Eddie Jones warns England hero Marcus Smith to avoid ‘poison’ from media

  • Jones praises Smith after 27-26 win over South Africa
  • ‘It’s a day I’ll never forget’ says fly-half after victory

Marcus Smith paid tribute to England’s World Cup-winning fly-half Jonny Wilkinson after his last-minute penalty clinched a famous one-point win over South Africa in fairytale fashion. Smith was given a masterclass in training by Wilkinson this week before going on to nail the 80th-minute kick to steer England to a dramatic 27-26 victory, avenging the 2019 World Cup final defeat.

Smith, 22, was making only his fourth England start and Jones has tipped the mercurial fly-half for big things, provided he doesn’t get “too much poison poured into his head”. It was a statement that echoed Jones’s recent warning about the pitfalls of fame, using the example of Emma Raducanu to do so.

Smith finished the match with 12 points, assuming kicking duties with Owen Farrell sidelined after ankle surgery. He revealed that the captain has been in regular contact this week but reserved special praise for Wilkinson, who has worked on consultancy basis with England in the past and made his first trip of the autumn into camp on Wednesday.

“It’s all down to him,” said Smith. “He’s been working hard with me and, again, putting his arm around me and allowing me to explore at the weekend. I appreciated it, big time. We said four weeks ago this was the game we wanted to target. The boys bought into the last four weeks. We got extremely close as a group. It was a massive, massive part of our journey as a young group of players and to beat the world champions in front of 82,000 at home was special. It’s a day I’ll never forget.

“I hit the kick and it was like slow-motion watching it sail through the posts. But we still had a job to do retrieving that kick-off. To win the penalty and properly celebrate at the end was amazing. This group will never forget that day.”

With Farrell a fitness doubt for the start of the Six Nations Smith is set to continue in his role as the spearhead of England’s attack when they return to the field at Scotland next February.

Jones said: “Look, he’s going to be good, mate. As long as you blokes don’t pour too much poison in his head. He’s a work in progress and each game he’s going to get a little bit better. I thought he did a great job but I know he’s going to be better in the Six Nations.”

In a thrilling finish Smith’s kick was the fourth time the lead changed hands in the final quarter, with South Africa coming back strongly in the second half. Jones conceded that England were “at breaking point” and finished the match with 18 penalties against them, but he heralded his side’s resilience after selecting the rookies Bevan Rodd and Jamie Blamire in his front row and losing Manu Tuilagi to injury in the eighth minute.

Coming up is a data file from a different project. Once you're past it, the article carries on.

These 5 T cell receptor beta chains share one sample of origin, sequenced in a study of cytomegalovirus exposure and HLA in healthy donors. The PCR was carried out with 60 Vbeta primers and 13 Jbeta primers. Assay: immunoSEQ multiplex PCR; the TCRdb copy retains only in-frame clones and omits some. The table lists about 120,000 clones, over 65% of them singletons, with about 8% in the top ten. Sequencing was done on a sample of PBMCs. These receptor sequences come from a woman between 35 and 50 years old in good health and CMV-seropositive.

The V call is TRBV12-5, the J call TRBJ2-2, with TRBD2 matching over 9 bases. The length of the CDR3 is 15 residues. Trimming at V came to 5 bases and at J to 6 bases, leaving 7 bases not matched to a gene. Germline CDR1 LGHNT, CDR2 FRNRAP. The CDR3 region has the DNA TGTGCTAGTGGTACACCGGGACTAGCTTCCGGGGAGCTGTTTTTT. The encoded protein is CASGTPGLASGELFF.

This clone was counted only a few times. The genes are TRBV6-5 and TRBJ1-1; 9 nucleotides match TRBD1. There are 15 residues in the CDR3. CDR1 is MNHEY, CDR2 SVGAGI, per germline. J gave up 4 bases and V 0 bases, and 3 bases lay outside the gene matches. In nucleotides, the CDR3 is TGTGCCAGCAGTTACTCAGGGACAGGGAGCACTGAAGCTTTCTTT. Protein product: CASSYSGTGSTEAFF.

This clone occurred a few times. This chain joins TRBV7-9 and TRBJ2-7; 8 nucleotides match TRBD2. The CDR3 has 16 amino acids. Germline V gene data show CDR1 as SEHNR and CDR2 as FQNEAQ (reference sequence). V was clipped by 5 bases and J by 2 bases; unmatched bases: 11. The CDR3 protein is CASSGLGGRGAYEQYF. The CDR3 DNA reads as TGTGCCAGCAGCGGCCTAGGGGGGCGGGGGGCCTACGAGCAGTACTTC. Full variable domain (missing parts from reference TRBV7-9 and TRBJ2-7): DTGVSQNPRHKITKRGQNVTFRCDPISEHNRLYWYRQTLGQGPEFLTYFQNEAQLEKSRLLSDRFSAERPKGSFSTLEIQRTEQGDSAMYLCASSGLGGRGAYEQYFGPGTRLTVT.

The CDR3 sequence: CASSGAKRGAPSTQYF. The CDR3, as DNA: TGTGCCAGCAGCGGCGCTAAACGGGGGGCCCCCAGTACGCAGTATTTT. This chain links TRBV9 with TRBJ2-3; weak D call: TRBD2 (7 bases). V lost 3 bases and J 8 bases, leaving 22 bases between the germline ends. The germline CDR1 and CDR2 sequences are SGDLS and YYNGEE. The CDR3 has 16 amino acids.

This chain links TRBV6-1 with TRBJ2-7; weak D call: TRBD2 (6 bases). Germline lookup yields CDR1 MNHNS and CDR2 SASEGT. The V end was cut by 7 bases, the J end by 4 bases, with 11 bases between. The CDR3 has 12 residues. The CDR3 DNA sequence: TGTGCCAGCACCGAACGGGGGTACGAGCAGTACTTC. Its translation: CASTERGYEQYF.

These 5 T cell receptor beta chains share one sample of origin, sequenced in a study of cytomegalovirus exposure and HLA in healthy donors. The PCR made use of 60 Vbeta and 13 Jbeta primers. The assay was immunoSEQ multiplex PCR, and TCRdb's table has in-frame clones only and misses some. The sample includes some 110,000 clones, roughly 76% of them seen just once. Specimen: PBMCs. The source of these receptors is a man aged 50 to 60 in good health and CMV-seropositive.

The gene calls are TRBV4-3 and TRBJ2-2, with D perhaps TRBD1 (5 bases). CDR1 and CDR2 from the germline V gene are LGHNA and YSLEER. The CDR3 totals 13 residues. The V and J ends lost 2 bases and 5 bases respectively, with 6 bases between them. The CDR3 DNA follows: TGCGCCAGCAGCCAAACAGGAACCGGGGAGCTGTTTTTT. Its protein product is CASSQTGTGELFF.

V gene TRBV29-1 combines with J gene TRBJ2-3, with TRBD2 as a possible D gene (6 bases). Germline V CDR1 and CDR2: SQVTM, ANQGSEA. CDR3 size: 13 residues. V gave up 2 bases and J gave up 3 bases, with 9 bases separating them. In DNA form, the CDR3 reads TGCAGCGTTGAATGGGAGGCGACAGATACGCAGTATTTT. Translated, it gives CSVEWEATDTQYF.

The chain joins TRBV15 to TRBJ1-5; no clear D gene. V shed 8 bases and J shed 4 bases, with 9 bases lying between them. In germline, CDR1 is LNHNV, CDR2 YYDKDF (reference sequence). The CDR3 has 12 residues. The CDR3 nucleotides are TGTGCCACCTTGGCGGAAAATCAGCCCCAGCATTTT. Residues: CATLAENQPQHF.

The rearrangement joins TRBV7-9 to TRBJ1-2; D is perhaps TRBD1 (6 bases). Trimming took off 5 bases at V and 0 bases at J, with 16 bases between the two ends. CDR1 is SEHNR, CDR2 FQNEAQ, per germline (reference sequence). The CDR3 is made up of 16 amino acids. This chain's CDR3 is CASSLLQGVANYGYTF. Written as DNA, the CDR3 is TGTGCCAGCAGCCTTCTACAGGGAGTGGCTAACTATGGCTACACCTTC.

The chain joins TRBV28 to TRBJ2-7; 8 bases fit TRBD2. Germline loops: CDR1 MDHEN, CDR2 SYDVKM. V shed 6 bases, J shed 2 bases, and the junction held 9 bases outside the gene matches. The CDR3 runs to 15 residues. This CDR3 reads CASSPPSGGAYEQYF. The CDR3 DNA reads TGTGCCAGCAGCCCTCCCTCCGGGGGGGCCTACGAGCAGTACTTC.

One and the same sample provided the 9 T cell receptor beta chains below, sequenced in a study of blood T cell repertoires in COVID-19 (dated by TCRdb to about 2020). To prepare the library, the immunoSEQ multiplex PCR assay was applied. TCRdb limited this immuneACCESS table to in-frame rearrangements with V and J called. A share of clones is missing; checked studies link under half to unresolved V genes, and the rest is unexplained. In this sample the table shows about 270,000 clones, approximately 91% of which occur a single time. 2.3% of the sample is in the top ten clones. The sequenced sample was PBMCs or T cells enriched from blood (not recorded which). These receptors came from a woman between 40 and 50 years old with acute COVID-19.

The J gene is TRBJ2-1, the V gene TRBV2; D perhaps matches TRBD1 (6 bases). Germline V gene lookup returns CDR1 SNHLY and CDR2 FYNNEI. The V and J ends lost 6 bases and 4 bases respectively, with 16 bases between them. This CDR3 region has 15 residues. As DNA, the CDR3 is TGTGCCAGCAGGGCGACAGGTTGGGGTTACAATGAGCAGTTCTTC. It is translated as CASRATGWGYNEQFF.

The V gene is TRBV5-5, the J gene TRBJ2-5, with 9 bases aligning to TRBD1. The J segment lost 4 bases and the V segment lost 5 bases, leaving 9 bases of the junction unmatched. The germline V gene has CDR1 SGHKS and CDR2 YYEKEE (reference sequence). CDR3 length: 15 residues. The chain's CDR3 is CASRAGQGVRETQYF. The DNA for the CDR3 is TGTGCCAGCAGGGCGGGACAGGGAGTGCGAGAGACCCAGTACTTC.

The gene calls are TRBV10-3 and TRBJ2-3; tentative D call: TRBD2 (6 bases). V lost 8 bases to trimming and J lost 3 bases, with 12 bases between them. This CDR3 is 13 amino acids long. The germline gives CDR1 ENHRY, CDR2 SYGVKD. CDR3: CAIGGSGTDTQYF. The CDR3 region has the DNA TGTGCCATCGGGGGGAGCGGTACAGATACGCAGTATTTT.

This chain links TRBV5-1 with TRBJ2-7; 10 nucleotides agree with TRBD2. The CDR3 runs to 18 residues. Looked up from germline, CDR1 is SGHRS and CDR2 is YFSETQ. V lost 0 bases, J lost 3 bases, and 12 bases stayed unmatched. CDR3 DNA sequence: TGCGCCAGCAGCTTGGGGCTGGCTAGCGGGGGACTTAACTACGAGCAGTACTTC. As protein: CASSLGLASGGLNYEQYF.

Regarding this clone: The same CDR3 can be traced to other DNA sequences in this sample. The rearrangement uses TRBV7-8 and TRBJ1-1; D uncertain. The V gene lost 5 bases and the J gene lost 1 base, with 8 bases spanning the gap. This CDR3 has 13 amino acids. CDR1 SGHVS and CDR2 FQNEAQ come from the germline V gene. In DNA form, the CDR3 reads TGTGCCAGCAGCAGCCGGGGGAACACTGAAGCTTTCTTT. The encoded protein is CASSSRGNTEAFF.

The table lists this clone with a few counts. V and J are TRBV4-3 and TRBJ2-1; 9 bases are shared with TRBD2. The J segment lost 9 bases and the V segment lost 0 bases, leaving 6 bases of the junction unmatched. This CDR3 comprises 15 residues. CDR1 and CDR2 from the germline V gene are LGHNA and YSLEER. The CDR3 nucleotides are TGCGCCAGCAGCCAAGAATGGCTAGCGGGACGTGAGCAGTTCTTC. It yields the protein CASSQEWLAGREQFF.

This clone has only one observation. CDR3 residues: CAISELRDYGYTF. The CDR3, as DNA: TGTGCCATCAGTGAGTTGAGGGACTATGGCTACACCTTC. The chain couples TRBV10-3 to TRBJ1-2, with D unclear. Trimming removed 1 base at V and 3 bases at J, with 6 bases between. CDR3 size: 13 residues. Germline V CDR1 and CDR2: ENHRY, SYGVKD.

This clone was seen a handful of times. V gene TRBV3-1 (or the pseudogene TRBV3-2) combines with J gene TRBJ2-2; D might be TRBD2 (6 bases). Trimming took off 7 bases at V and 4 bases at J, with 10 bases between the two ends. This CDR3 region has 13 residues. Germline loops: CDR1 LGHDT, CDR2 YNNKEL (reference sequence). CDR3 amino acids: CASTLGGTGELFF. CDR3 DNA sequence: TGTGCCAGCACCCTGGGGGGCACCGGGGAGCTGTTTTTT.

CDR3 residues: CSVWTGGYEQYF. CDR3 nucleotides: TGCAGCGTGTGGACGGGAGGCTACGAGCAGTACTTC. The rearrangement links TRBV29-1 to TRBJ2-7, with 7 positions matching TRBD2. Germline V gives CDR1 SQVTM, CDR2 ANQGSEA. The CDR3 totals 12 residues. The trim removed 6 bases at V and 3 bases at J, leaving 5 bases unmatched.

“Twenty minutes into the second half I thought we were almost at breaking point,” added Jones. “They were squeezing us at the scrum, winning more than their 50-50 of high balls and starting to get a little bit more out of their attack. We got away a bit in the first half but we knew they’d come back. They tend to win the second half and we just managed to hang in there, absorb the punishment and when we got the opportunity we managed to take it. As I said before the game, it’s a one-off between the first in the world and the third in the world and we’re happy to knock off the top team in the world.

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“It’s an important win but our stated aim is to win the World Cup. It gives the players a lot of confidence. They’ve worked hard, enjoyed each other’s company and when they come into Six Nations they’ll have a spring in their step. We’ve never been bad. We had a bad Six Nations but we’re not a bad team. We had a tough period where we didn’t play well and we got a bit stale. We’ve refreshed ourselves now and we’ll go forward.”

South Africa’s head coach, Jacques Nienaber, was magnanimous in defeat, reflecting on how the last time the Springboks visited Twickenham they were also beaten by a solitary point in another nerve-shredding finish. “All week we spoke about how [England] are a quality team,” said Nienaber. “They had [eight] players from the World Cup final, we had 10 so there are a lot of similarities. They played well and they gave a proper Test match for their home fans.”

Contributor

Gerard Meagher at Twickenham

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